Some have expressed their concerns on Twitter that the Phillies big loss in all of this is that they won’t have the top financial pool in the draft. However in the new CBA, the slot value money has been spread around more. In the 2017 draft, the value of the number one slot value dropped by nearly $1.25 million from the previous year to around $7.77 million. The second overall pick value actually dropped by over half a million to just under $7.2 million. The third overall pick gained around $157,000 annd increased to just under $6.67 million. The difference in value between the first pick and the third pick went from $2.5 million down to about $1.1 million. The CBA wanted to try and even out the difference in slot values between picks, so there wasn’t such a wide gap in bonus pool money. The Padres owned the third pick last year and if you subtract their second round supplemental pick (something the Phillies likely won’t have), their pool would’ve ended up being just under $11 million. The Twins (minus their first round supplemental) would’ve been just over $12 million. The real gap in bonus pool money is in teams that have supplemental picks and those go to team’s who lose free agents or are a small market team. So there’s nothing really totally lost in the Phillies having (currently) the third biggest draft pool.
Finally, let’s address this year’s talent, specifically the top five. I’ve been a hard core draft maniac the last couple of years now, really following not just the spring but the summer circuits as well. Right now I would say that this year’s top five is better than 2016 was entering the fall of 2015, when the Phillies picked first overall. Unfortunately, it doesn’t have a Hunter Greene, Royce Lewis or Brendan McKay at this same point either last year. I would say three prospects have clearly established themselves as top five candidates when we get into the spring: Florida RHP Brady Singer and high school prospects SS Brice Turang and RHP Ethan Hankins. After that there are a number of prospects on the bubble of solidifying themselves with high school talents RHP Kumar Rocker and 3B Nolan Gorman the best of the bunch, in my opinion. As always, the MLB draft is always about getting the best player available regardless of need. But it’s pretty clear the Phillies might have to tweak that a bit since they’ve drafted position players with advanced approaches with their last three first round picks under amateur scouting director Johnny Almaraz. Amongst their full season teams, the Phillies really only have one pitcher who has frontline starter projection (Sixto Sanchez) and then one #2/#3 projection (Adonis Medina, with Spencer Howard only playing short season thus far). Everybody else projects more as a fringe-average #3 to backend starter, which they have enough of competing for spots in their big league rotation. So the Phillies really lack highly touted arms and their pick seems recently trendy towards pitching.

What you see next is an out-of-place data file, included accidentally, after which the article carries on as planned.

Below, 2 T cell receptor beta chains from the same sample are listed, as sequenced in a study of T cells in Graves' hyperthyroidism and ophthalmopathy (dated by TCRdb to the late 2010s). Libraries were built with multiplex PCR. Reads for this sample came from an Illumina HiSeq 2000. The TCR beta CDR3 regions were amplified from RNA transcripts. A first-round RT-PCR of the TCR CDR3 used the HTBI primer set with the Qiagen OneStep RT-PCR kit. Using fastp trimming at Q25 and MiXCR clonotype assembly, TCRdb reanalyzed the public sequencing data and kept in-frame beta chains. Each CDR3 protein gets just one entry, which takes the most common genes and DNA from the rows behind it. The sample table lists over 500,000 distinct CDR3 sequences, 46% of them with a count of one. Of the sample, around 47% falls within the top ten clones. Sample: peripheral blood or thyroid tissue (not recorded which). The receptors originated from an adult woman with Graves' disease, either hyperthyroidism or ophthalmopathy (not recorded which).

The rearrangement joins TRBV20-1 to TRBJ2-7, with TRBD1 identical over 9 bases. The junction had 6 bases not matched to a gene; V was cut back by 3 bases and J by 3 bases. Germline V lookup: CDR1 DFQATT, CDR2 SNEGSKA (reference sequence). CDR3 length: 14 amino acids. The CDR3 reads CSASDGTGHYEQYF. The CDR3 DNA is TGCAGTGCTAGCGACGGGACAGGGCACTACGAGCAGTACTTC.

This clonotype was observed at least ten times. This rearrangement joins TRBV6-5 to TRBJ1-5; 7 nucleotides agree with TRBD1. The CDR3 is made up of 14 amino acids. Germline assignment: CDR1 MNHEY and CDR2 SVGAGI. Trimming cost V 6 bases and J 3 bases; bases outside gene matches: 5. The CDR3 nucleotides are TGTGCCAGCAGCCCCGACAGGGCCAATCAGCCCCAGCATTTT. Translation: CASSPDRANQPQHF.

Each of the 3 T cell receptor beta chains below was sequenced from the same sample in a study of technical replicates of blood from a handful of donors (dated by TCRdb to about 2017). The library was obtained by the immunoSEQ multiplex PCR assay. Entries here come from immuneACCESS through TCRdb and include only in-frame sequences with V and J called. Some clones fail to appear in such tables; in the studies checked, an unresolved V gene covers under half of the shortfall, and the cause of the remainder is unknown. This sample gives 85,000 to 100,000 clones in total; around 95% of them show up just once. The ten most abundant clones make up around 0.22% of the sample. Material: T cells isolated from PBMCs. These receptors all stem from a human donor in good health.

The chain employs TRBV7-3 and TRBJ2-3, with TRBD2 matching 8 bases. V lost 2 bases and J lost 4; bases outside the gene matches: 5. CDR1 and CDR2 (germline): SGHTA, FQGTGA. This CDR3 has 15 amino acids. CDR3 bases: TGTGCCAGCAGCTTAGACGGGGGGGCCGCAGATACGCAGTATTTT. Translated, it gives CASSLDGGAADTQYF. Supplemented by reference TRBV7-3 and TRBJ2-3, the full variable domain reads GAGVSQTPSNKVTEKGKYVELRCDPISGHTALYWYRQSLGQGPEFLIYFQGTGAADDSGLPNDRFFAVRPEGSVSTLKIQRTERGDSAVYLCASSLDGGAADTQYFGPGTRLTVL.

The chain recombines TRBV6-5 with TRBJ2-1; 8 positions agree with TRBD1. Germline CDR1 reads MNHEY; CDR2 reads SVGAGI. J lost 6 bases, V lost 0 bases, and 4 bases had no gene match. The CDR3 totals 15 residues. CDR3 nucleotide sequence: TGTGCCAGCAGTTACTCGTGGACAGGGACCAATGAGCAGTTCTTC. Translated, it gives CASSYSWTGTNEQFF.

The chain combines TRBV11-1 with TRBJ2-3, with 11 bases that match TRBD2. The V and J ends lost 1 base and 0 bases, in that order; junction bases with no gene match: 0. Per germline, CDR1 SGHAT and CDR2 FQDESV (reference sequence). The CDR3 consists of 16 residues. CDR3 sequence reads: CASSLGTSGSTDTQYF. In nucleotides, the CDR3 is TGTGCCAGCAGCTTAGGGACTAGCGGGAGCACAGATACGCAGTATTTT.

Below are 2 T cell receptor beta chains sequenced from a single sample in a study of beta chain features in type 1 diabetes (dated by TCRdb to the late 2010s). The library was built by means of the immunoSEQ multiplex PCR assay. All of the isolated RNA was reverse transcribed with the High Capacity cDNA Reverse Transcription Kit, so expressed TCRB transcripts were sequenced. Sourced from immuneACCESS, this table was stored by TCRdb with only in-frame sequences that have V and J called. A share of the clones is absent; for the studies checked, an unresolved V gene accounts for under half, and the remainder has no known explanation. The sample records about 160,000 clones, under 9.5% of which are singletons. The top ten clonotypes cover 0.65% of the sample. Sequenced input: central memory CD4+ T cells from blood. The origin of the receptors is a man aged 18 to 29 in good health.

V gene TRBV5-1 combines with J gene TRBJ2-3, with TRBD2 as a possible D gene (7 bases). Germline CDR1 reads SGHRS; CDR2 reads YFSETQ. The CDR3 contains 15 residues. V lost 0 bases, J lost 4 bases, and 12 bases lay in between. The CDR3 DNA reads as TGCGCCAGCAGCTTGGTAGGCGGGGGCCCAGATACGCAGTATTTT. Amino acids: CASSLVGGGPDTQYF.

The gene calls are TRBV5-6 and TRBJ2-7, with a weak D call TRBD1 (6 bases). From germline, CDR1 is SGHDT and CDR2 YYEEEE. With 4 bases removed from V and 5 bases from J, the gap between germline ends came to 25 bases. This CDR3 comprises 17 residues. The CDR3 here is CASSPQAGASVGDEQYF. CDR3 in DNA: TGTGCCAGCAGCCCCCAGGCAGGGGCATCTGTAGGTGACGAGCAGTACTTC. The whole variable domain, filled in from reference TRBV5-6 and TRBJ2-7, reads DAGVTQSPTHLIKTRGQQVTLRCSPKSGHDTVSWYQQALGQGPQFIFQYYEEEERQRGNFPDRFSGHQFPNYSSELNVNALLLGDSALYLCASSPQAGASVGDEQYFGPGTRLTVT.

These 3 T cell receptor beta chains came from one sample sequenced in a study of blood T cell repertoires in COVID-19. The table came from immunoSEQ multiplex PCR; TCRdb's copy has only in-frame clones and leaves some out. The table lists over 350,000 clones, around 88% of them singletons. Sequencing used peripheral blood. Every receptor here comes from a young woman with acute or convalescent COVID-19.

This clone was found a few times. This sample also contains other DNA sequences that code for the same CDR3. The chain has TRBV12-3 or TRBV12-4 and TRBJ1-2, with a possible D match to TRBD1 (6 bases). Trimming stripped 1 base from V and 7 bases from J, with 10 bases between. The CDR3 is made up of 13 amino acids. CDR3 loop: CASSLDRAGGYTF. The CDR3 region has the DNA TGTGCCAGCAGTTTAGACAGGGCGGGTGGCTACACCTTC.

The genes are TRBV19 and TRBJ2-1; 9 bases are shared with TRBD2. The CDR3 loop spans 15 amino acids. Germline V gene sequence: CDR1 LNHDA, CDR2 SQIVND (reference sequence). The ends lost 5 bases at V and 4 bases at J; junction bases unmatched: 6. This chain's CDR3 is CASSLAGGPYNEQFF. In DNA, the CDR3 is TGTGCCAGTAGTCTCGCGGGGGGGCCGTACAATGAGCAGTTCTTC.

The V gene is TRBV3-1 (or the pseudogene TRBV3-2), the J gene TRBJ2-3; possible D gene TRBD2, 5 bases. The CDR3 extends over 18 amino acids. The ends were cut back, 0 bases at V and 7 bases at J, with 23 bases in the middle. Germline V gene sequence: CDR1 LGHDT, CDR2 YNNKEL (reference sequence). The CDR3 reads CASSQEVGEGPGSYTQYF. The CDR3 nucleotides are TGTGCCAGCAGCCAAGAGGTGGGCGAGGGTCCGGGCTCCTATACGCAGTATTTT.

In the last seven drafts, a pitcher has been selected third overall five times (two high school, three college). Now some of this is based on a team’s lack of depth or their organizational philosophy but there’s not the same amount of pressure to be hesitant on a pitcher compared to picking first overall where only 17 have ever been picked at that spot; also, taking a high school arm is pretty much off the table (only three picked #1 ever). So they’ve opened the door to a number of more options by avoiding number one. Based on Almaraz’s history and where the Phillies pitching depth is now, they maybe looking to find a fast riser which would point to Brady Singer, who in Baseball America’s first mock draft is selected by the Tigers in the top spot. The mock has the Giants taking Ethan Hankins at two and the Phillies taking Brice Turang at three, which would continue their trend of selecting advanced hitters. But unlike Moniak, as the mock points out, Turang has big league bloodlines and a longer track record of being a top prospect. These are things that don’t diminish Moniak but really elevate Turang. That said there are a number of pitching options that could make a jump from now until June. While the Phillies will pay close attention to arms like Jackson Kowar (Singer’s teammate), Shane McClanahan and Casey Mize among others mentioned in this mock, I wouldn’t sleep on high school arms like Kumar Rocker or Matthew Liberatore. But if you asked me of the top three in this particular mock I think is the best right now it’s Hankins and if he was there when the Phillies pick, I wouldn’t hesitate. His mid-90s fastball with his wipeout curve and understanding of throwing hitters’ off balance with his timing really has me intrigued and he ended up dominating the summer circuit. That said if the Phillies can’t ignore Turang, I wouldn’t blame them but I also think they do strongly need to consider the lack of highly projectable pitchers they have in full season ball right now (there maybe some international prospects lurking in Rookie ball, but they are way too far away to project right now).
While the Phillies scouting department began their work for 2018 the moment the 2017 draft ended, the draft process is about to kick into the next gear. And you can be sure of one thing: this will could likely be the last top 10 pick the Phillies have in awhile (for some reference, Blue Jays pick 12th after winning 76 games, so I don’t mean winning record).